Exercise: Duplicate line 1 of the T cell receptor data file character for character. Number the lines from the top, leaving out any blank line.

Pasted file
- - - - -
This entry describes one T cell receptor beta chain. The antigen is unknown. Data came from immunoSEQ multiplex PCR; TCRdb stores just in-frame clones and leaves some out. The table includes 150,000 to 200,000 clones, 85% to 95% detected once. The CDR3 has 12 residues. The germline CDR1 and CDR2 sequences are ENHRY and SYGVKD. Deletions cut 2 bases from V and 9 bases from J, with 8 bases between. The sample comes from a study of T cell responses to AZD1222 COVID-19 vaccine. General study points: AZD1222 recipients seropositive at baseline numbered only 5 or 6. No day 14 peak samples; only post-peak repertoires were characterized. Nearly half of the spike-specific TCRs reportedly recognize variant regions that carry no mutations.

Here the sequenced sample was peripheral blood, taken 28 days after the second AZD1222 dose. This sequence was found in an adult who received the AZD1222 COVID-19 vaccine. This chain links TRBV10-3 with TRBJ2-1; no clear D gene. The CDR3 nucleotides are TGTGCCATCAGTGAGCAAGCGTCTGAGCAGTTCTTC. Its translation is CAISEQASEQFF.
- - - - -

This entry describes one T cell receptor beta chain. The antigen is unknown. Data came from immunoSEQ multiplex PCR; TCRdb stores just in-frame clones and leaves some out. The table includes 150,000 to 200,000 clones, 85% to 95% detected once. The CDR3 has 12 residues. The germline CDR1 and CDR2 sequences are ENHRY and SYGVKD. Deletions cut 2 bases from V and 9 bases from J, with 8 bases between. The sample comes from a study of T cell responses to AZD1222 COVID-19 vaccine. General study points: AZD1222 recipients seropositive at baseline numbered only 5 or 6. No day 14 peak samples; only post-peak repertoires were characterized. Nearly half of the spike-specific TCRs reportedly recognize variant regions that carry no mutations.